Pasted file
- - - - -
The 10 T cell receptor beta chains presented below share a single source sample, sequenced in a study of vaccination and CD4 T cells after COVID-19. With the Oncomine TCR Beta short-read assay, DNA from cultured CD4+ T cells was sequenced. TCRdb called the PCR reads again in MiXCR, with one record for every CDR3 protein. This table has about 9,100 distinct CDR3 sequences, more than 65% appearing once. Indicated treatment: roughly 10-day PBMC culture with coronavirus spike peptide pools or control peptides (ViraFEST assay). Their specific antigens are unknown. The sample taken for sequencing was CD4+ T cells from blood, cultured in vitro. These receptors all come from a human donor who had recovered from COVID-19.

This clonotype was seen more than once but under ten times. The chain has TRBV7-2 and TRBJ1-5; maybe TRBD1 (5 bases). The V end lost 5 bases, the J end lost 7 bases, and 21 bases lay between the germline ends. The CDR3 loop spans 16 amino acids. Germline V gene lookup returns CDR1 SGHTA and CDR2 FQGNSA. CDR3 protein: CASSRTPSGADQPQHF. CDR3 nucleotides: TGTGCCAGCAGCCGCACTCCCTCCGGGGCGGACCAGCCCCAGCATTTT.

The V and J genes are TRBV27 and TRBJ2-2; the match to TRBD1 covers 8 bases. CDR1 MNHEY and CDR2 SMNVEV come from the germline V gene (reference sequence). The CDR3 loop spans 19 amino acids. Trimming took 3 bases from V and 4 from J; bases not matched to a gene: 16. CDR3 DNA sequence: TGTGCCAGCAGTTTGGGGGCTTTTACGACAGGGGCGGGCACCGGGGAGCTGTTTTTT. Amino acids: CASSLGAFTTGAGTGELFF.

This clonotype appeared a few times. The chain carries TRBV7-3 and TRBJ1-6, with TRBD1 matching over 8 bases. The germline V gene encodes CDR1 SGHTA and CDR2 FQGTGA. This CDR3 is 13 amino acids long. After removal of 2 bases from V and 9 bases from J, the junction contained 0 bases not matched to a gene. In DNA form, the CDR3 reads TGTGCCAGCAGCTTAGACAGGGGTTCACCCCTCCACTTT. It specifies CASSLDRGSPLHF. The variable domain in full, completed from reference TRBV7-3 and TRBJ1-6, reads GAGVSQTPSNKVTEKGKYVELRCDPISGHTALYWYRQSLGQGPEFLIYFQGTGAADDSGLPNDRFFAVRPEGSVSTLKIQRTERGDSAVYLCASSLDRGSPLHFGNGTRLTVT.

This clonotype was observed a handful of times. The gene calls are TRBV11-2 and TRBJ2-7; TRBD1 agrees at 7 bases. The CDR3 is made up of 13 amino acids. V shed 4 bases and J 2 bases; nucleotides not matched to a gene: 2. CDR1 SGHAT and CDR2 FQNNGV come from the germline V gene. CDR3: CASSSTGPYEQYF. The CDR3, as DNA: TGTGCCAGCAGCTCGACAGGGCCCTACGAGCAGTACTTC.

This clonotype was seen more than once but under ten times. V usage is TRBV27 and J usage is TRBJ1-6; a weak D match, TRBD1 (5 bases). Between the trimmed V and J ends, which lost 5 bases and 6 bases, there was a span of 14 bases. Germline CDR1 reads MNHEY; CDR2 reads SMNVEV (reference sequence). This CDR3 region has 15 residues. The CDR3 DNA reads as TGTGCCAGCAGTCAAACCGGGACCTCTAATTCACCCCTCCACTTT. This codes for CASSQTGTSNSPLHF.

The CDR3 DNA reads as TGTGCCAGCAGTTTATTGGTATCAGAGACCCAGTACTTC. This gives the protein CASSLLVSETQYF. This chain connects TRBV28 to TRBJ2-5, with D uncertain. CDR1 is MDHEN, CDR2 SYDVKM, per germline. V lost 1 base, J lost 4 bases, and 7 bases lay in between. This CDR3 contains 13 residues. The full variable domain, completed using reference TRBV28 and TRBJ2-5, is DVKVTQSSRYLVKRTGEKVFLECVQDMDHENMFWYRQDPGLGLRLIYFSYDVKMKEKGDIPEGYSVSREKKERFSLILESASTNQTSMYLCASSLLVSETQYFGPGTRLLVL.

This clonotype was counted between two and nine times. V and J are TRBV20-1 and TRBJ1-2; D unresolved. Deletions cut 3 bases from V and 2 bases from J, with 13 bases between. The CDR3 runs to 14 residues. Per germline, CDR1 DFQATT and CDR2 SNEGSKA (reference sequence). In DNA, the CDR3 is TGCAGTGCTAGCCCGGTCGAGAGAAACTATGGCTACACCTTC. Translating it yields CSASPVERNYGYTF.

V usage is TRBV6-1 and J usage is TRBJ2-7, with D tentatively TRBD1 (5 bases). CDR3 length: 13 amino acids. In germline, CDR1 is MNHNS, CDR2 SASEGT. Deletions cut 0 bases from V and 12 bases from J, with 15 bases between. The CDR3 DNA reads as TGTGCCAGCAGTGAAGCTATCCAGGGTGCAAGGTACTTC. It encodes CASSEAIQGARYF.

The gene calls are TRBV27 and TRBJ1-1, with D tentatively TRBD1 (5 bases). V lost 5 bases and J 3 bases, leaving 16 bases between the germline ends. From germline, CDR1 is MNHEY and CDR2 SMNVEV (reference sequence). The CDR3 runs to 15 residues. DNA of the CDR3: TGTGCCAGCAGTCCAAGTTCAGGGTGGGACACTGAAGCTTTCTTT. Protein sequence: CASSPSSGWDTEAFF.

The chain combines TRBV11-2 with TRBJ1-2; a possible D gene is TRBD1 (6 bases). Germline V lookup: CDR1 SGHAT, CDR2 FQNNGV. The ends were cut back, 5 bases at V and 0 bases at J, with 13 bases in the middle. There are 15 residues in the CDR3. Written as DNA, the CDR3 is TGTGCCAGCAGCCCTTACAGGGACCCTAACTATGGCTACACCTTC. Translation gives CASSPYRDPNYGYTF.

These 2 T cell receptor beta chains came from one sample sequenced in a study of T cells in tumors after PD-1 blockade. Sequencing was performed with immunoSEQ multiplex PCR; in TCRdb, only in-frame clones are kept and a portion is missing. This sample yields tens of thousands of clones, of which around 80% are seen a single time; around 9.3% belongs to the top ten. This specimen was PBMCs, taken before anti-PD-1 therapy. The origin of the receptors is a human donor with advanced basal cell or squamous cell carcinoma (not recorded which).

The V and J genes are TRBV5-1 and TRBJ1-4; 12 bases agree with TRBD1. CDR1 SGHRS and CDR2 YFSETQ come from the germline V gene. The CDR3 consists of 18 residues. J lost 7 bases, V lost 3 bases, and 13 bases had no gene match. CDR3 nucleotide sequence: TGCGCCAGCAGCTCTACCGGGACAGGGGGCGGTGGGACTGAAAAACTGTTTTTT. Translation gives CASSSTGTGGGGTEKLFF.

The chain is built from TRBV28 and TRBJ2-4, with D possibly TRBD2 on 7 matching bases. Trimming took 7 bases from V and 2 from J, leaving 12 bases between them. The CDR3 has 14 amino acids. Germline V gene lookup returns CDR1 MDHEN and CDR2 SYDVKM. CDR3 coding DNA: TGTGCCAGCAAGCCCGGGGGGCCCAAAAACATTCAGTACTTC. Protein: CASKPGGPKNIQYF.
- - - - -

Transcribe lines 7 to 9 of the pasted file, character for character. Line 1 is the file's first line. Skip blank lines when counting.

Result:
The CDR3 DNA reads as TGTGCCAGCAGTTTATTGGTATCAGAGACCCAGTACTTC. This gives the protein CASSLLVSETQYF. This chain connects TRBV28 to TRBJ2-5, with D uncertain. CDR1 is MDHEN, CDR2 SYDVKM, per germline. V lost 1 base, J lost 4 bases, and 7 bases lay in between. This CDR3 contains 13 residues. The full variable domain, completed using reference TRBV28 and TRBJ2-5, is DVKVTQSSRYLVKRTGEKVFLECVQDMDHENMFWYRQDPGLGLRLIYFSYDVKMKEKGDIPEGYSVSREKKERFSLILESASTNQTSMYLCASSLLVSETQYFGPGTRLLVL.

This clonotype was counted between two and nine times. V and J are TRBV20-1 and TRBJ1-2; D unresolved. Deletions cut 3 bases from V and 2 bases from J, with 13 bases between. The CDR3 runs to 14 residues. Per germline, CDR1 DFQATT and CDR2 SNEGSKA (reference sequence). In DNA, the CDR3 is TGCAGTGCTAGCCCGGTCGAGAGAAACTATGGCTACACCTTC. Translating it yields CSASPVERNYGYTF.

V usage is TRBV6-1 and J usage is TRBJ2-7, with D tentatively TRBD1 (5 bases). CDR3 length: 13 amino acids. In germline, CDR1 is MNHNS, CDR2 SASEGT. Deletions cut 0 bases from V and 12 bases from J, with 15 bases between. The CDR3 DNA reads as TGTGCCAGCAGTGAAGCTATCCAGGGTGCAAGGTACTTC. It encodes CASSEAIQGARYF.